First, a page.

The Forum: Rates and Taxes again

J. HURLE (Walthamstow)—

(1) Your quotation from Philip Snowden only adds to the mass of evidence proving him to be a charlatan. Whilst here he states that the “food taxes” are a pressing burden on the workers, he enthusia­stically referred to Lloyd George’s 1909 Budget as “my Budget.” Apart from this, his state­ment is worthless, as food prices are governed, like those of all other commodities, by the amount of labour embodied in the articles, mo­dified by supply and demand.

(2) The recent Board of Trade Report is elo­quent of the great rise in prices, even though, as contemporary politics show, taxes have been continuously reduced in the same period.

(3) Your quotation from Prof. Ashley’s “Eco­nomic History of England” is certainly useful evidence of the truth of our position, and as you say, serves to show the bourgeois nature of the Labour Party’s agitation.

(4) Competition would doubtless reduce the price of tea if the tax was removed, and it is quite true that an inflated price and profit in the tea industry would attract more capital, with the inevitable result of over-supply and consequent reduction in price.

(5) The Railway Companies’ 4 per cent. in­crease in goods traffic rates subsequent to the strike proves rather than disposes of our state­ment. Prior to the strike the railway companies were sternly opposed to any increase of wages, but when they made a tardy and well-manipu­lated “concession,” they immediately demanded Parliamentary sanction, for an increase in. freight rates. In other words the increased wages bill was the excuse and not the reason.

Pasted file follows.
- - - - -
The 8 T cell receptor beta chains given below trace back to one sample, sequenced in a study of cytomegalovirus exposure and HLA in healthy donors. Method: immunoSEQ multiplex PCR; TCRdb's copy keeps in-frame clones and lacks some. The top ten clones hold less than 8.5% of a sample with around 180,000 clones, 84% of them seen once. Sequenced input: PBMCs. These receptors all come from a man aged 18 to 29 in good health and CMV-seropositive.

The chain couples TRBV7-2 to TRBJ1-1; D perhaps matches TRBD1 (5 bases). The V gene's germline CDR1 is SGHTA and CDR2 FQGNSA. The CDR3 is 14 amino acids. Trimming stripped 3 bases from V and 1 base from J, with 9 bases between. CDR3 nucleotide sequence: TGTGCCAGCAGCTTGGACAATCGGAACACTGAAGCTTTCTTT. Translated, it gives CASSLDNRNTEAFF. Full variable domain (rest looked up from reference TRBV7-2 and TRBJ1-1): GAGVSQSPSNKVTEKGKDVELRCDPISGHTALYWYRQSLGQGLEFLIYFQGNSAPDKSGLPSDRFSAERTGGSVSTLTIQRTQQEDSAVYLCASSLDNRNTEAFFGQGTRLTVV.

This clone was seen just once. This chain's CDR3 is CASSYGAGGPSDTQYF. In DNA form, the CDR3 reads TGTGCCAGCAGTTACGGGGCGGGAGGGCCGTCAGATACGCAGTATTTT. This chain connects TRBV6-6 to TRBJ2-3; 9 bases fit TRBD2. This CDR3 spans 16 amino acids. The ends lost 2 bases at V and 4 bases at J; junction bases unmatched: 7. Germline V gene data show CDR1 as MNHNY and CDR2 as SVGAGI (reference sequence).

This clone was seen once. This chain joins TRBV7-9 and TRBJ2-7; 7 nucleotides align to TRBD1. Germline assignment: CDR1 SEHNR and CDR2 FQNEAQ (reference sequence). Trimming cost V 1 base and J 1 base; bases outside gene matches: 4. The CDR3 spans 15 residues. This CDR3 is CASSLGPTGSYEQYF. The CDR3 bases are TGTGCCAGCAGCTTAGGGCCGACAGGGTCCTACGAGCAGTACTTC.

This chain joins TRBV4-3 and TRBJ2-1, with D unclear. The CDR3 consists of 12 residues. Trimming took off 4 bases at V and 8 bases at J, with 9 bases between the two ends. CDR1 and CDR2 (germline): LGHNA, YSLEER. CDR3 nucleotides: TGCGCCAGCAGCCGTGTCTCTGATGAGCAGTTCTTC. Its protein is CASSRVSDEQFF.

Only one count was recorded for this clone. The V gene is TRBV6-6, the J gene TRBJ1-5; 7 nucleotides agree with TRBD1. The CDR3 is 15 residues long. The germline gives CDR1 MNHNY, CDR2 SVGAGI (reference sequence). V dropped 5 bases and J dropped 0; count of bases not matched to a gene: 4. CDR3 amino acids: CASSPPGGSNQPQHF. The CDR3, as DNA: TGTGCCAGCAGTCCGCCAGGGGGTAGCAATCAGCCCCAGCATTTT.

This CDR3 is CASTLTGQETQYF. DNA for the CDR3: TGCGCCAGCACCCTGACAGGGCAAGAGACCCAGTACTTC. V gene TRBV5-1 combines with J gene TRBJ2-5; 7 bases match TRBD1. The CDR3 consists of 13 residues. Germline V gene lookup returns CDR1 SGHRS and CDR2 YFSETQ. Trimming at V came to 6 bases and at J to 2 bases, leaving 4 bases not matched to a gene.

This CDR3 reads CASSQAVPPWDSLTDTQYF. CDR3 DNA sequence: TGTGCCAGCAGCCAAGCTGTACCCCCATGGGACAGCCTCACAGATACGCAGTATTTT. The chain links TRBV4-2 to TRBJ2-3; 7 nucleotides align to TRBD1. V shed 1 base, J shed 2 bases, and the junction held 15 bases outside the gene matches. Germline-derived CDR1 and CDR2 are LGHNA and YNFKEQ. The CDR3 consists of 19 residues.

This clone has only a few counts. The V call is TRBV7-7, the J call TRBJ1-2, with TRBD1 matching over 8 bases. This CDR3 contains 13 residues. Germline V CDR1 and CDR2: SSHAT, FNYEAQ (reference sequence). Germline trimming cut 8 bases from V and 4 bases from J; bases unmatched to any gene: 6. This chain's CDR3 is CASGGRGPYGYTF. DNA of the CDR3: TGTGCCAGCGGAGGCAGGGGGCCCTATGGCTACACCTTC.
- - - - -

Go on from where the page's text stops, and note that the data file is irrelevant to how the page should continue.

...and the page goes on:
The workers are not interested in freight rates, as can be verified by recalling the heated attack by manufacturers in Parliament upon the Railway Rates Bill. They felt the pinch, hence they yelped.

(6) Your extract from “Justice” is quite contrary to the position maintained by E. Belfort Bax and H. Quelch in the “Socialist Cate­chism” and elsewhere : viz., that rates are of interest to the propertied class alone. It illus­trates the confusion that is created by the B.S.P. The idea that every increase can be “passed on” to the workers is ridiculous. The workers buy back but one-third of their produce, hence even the “pass on” theory, if there were anything in it, would affect the masters most.

(7) Tattler’s advice to a correspondent that the incidence of taxes is of little importance to our class is, after the cry about the railway rates in “Justice,” just about the limit. Mystifica­tion, not education, is evidently their policy.

A. K.

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